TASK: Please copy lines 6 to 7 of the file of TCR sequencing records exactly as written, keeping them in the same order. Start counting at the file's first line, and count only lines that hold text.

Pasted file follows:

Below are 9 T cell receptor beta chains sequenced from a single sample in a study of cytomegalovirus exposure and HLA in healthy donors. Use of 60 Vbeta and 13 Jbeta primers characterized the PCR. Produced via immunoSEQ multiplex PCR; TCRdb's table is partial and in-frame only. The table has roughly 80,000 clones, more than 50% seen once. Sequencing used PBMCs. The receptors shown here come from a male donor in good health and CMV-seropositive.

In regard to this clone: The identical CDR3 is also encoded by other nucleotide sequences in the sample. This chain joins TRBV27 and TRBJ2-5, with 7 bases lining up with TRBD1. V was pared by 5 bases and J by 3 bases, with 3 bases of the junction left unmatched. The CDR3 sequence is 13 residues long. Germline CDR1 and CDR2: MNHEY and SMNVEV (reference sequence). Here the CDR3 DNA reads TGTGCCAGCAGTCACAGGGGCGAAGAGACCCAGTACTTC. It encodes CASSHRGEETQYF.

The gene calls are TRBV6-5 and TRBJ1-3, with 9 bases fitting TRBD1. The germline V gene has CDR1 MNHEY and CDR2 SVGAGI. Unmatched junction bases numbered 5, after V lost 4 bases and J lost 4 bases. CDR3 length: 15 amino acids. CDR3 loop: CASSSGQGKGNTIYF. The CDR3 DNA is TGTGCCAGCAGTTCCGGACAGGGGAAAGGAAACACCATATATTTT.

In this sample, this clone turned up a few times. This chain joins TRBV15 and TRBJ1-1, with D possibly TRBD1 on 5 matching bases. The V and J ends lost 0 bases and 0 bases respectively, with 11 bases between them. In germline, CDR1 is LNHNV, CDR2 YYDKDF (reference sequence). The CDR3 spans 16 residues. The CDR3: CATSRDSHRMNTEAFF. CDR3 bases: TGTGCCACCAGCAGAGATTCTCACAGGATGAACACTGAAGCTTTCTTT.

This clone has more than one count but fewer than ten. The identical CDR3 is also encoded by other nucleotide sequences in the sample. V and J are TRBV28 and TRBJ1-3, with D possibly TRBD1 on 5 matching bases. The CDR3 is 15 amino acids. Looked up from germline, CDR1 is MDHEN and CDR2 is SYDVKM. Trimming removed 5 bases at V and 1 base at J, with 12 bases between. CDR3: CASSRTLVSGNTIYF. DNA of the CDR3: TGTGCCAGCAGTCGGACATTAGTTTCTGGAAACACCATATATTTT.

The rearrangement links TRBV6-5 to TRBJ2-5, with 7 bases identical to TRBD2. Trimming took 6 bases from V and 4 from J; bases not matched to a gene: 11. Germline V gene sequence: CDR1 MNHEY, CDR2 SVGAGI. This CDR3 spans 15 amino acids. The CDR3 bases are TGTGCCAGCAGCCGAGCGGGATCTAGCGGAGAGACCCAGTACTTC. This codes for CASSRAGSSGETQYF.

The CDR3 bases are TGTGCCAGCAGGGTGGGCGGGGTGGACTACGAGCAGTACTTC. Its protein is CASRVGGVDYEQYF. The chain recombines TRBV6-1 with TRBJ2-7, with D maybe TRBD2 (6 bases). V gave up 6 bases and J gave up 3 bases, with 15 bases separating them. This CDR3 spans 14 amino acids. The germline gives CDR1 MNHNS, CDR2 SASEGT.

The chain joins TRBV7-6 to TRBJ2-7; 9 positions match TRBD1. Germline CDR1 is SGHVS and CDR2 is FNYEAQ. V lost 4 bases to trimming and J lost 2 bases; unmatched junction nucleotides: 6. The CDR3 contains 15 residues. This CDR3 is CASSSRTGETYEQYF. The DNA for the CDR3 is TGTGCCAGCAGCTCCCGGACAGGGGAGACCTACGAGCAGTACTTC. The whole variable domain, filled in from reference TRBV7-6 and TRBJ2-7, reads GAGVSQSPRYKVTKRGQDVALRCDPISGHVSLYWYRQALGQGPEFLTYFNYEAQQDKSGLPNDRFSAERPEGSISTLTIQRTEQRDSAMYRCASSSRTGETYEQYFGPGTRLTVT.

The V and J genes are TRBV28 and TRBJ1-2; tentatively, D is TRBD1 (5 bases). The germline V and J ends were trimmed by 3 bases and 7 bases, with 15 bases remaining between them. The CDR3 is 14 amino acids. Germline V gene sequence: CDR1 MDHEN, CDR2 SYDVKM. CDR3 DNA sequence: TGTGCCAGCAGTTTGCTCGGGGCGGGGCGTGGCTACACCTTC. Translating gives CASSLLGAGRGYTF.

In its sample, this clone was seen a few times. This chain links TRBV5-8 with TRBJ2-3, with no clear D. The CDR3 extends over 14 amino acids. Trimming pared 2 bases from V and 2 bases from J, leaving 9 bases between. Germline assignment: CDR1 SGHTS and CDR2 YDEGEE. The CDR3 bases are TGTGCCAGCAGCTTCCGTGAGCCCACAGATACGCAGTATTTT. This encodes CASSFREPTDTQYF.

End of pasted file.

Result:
The rearrangement links TRBV6-5 to TRBJ2-5, with 7 bases identical to TRBD2. Trimming took 6 bases from V and 4 from J; bases not matched to a gene: 11. Germline V gene sequence: CDR1 MNHEY, CDR2 SVGAGI. This CDR3 spans 15 amino acids. The CDR3 bases are TGTGCCAGCAGCCGAGCGGGATCTAGCGGAGAGACCCAGTACTTC. This codes for CASSRAGSSGETQYF.

The CDR3 bases are TGTGCCAGCAGGGTGGGCGGGGTGGACTACGAGCAGTACTTC. Its protein is CASRVGGVDYEQYF. The chain recombines TRBV6-1 with TRBJ2-7, with D maybe TRBD2 (6 bases). V gave up 6 bases and J gave up 3 bases, with 15 bases separating them. This CDR3 spans 14 amino acids. The germline gives CDR1 MNHNS, CDR2 SASEGT.